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Date: 23 November 2013

Remarks of Tony Tyler at Roberto Kobeh-Gonzales’s Farewell Event

Recognition of Dignitaries

Angela and Jeff have quite clearly and eloquently recounted the extremely cordial and productive environment that marked Roberto Kobeh-Gonzales’s tenure as President of the International Civil Aviation Organization (ICAO) Council.

I first met Roberto at the 2008 IATA AGM in AGM in Istanbul. Roberto’s presence at our AGMs has been a very important reminder that aviation—the wonderful industry with which we all share a connection—is built on principles of partnerships.

Most industries see the natural formation of partnerships across the value chain. But the collaboration between industry and governments I believe is somewhat unique to aviation. And when it works it is a win-win proposition. The industry grows stronger and that drives benefits across the global economy and supports world-wide social development.

Many members of the IATA team—myself included—have had the opportunity to interact directly with Roberto. This work has covered the main priorities of aviation. Examples include launching a concerted effort to improve safety in Africa and exploring ways to improve the industry’s security—with a special focus on how travelers and shippers experience it.

  • Fatigue risk management – developed with IFALPA, IATA, ICAO
  • Long range operations and fuel reserves – saved millions of dollars and tons of CO2
  • How to deal with volcanic ash – avoid a repeat of the nightmares of 2010
  • Alleviation of age limit rules for pilots
  • Harmonization of operation specifications for foreign operators

No matter what the issue, we’ve always been able to count on Roberto’s natural inclination for collaboration as the cornerstone on which to build solutions.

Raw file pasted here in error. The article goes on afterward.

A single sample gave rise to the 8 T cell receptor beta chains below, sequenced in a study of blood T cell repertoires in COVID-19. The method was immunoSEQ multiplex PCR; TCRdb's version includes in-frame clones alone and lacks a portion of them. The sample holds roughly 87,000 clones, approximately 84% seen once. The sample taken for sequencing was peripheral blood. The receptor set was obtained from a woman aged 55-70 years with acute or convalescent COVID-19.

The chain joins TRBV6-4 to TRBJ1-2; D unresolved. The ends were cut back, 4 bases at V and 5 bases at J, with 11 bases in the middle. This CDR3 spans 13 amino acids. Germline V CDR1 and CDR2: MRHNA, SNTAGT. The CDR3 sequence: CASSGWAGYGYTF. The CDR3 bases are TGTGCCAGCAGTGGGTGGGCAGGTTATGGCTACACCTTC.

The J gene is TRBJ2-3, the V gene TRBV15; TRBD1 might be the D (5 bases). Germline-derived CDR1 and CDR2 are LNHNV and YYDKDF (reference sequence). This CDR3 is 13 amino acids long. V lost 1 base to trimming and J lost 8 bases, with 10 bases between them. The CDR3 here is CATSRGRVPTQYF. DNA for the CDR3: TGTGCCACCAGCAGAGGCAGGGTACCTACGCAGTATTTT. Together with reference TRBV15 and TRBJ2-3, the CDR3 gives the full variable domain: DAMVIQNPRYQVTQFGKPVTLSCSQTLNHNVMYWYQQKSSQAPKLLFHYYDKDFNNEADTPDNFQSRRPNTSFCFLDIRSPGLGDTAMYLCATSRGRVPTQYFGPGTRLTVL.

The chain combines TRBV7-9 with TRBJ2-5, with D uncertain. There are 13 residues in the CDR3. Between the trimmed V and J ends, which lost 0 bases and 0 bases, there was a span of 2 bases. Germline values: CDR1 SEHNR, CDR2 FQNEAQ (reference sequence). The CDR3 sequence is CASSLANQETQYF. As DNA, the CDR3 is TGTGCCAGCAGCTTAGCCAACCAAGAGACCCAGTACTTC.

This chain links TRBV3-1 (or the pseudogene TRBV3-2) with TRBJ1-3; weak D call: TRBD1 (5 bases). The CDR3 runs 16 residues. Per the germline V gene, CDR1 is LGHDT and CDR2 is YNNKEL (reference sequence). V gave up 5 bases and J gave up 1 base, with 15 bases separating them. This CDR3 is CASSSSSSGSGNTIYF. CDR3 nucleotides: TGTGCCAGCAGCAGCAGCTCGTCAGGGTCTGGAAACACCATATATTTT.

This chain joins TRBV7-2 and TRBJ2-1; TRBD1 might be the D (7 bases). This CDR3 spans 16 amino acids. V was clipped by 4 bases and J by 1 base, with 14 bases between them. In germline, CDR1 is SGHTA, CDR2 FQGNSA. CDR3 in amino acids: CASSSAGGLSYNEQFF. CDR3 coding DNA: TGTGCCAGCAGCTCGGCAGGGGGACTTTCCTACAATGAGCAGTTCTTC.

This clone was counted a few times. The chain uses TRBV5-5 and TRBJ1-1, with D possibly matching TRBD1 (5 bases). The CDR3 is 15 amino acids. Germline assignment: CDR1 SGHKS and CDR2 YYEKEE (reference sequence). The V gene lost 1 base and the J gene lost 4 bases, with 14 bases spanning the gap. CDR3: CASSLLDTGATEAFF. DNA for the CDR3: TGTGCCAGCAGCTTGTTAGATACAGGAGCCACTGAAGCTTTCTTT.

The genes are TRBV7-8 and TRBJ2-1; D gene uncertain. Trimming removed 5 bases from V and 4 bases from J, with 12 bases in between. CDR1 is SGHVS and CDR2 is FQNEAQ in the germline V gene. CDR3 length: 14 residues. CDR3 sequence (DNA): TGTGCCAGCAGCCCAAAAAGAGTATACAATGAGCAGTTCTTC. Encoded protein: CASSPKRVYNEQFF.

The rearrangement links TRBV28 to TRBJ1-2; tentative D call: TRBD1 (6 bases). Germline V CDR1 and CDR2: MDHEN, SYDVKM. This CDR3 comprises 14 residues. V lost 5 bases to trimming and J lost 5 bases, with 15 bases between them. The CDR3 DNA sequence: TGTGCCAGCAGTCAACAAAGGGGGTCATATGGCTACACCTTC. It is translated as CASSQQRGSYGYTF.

The most outstanding example of this open door policy and eagerness to understand what role industry could play in the further development of civil aviation was the challenge of sustainability. In April 2008, the industry formally endorsed the four pillar strategy on climate change in a commitment to action.  A few months later, Roberto was taking airlines up on that commitment at our AGM and urging governments to work together through ICAO to deliver a global approach to the environment.

As we all know, that approach eventually led to an historic agreement at the 38th ICAO Assembly last month. Roberto’s leadership of ICAO’s Council played a major role in that success.

European developments since then mean that ICAO’s unique convening power to find consensus will remain just as important under the leadership of Roberto’s successor, Dr. Olumuyiwa Benard Aliu.

Roberto’s shoes will not be easy to fill. It is a challenge that Roberto himself is very familiar with having successfully taken office after the legendary tenure of Dr. Asad Kotaite.

We look forward to Benard’s successful continuation of Roberto’s fine record, and I would like to extend a commitment to him. The airline industry holds in very high esteem the long-established tradition of partnership—among countries and with industry—that is at the heart of ICAO’s effectiveness and closely associated with the traditions of office that he is taking up.

You can count on our continued support so that the safe and orderly development of international civil aviation can continue to create and preserve friendship and understanding among the nations and peoples of the world.

On behalf of the world’s airline community, I will take this opportunity to thank Roberto for his partnership and friendship, and to wish him much happiness for a long, happy and well-deserved retirement. 

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